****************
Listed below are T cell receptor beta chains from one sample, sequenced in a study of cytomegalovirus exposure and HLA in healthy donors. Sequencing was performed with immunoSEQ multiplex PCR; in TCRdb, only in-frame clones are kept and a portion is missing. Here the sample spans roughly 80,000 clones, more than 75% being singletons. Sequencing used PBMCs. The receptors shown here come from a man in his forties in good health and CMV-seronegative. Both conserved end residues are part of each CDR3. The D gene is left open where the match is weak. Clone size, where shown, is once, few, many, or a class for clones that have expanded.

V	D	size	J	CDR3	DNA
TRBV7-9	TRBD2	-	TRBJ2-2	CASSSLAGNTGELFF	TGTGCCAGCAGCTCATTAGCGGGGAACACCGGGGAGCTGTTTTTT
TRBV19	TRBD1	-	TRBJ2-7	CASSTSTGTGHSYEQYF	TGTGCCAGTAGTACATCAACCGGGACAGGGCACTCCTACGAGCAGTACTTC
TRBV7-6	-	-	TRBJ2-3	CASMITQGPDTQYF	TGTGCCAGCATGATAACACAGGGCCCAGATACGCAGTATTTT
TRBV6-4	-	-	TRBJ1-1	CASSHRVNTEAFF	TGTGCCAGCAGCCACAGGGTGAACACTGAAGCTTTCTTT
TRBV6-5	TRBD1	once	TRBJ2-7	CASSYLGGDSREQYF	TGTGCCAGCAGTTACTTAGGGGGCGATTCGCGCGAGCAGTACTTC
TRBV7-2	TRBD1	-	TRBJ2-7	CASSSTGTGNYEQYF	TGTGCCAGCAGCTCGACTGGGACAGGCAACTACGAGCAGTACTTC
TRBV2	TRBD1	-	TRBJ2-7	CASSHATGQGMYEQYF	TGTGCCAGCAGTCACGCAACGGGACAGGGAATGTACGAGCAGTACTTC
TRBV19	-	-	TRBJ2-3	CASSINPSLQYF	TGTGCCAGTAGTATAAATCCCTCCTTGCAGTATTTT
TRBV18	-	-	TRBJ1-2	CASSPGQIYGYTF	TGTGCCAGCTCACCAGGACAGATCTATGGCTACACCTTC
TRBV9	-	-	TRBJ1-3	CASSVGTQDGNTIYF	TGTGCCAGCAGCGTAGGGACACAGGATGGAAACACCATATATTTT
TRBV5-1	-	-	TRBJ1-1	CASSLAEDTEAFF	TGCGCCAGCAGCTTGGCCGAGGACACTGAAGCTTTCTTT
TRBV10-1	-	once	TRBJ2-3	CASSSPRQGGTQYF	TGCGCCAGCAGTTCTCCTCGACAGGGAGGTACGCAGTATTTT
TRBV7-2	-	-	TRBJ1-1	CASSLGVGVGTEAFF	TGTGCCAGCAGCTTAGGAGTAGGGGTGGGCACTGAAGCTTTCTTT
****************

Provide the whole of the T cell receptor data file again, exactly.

Listed below are T cell receptor beta chains from one sample, sequenced in a study of cytomegalovirus exposure and HLA in healthy donors. Sequencing was performed with immunoSEQ multiplex PCR; in TCRdb, only in-frame clones are kept and a portion is missing. Here the sample spans roughly 80,000 clones, more than 75% being singletons. Sequencing used PBMCs. The receptors shown here come from a man in his forties in good health and CMV-seronegative. Both conserved end residues are part of each CDR3. The D gene is left open where the match is weak. Clone size, where shown, is once, few, many, or a class for clones that have expanded.

V	D	size	J	CDR3	DNA
TRBV7-9	TRBD2	-	TRBJ2-2	CASSSLAGNTGELFF	TGTGCCAGCAGCTCATTAGCGGGGAACACCGGGGAGCTGTTTTTT
TRBV19	TRBD1	-	TRBJ2-7	CASSTSTGTGHSYEQYF	TGTGCCAGTAGTACATCAACCGGGACAGGGCACTCCTACGAGCAGTACTTC
TRBV7-6	-	-	TRBJ2-3	CASMITQGPDTQYF	TGTGCCAGCATGATAACACAGGGCCCAGATACGCAGTATTTT
TRBV6-4	-	-	TRBJ1-1	CASSHRVNTEAFF	TGTGCCAGCAGCCACAGGGTGAACACTGAAGCTTTCTTT
TRBV6-5	TRBD1	once	TRBJ2-7	CASSYLGGDSREQYF	TGTGCCAGCAGTTACTTAGGGGGCGATTCGCGCGAGCAGTACTTC
TRBV7-2	TRBD1	-	TRBJ2-7	CASSSTGTGNYEQYF	TGTGCCAGCAGCTCGACTGGGACAGGCAACTACGAGCAGTACTTC
TRBV2	TRBD1	-	TRBJ2-7	CASSHATGQGMYEQYF	TGTGCCAGCAGTCACGCAACGGGACAGGGAATGTACGAGCAGTACTTC
TRBV19	-	-	TRBJ2-3	CASSINPSLQYF	TGTGCCAGTAGTATAAATCCCTCCTTGCAGTATTTT
TRBV18	-	-	TRBJ1-2	CASSPGQIYGYTF	TGTGCCAGCTCACCAGGACAGATCTATGGCTACACCTTC
TRBV9	-	-	TRBJ1-3	CASSVGTQDGNTIYF	TGTGCCAGCAGCGTAGGGACACAGGATGGAAACACCATATATTTT
TRBV5-1	-	-	TRBJ1-1	CASSLAEDTEAFF	TGCGCCAGCAGCTTGGCCGAGGACACTGAAGCTTTCTTT
TRBV10-1	-	once	TRBJ2-3	CASSSPRQGGTQYF	TGCGCCAGCAGTTCTCCTCGACAGGGAGGTACGCAGTATTTT
TRBV7-2	-	-	TRBJ1-1	CASSLGVGVGTEAFF	TGTGCCAGCAGCTTAGGAGTAGGGGTGGGCACTGAAGCTTTCTTT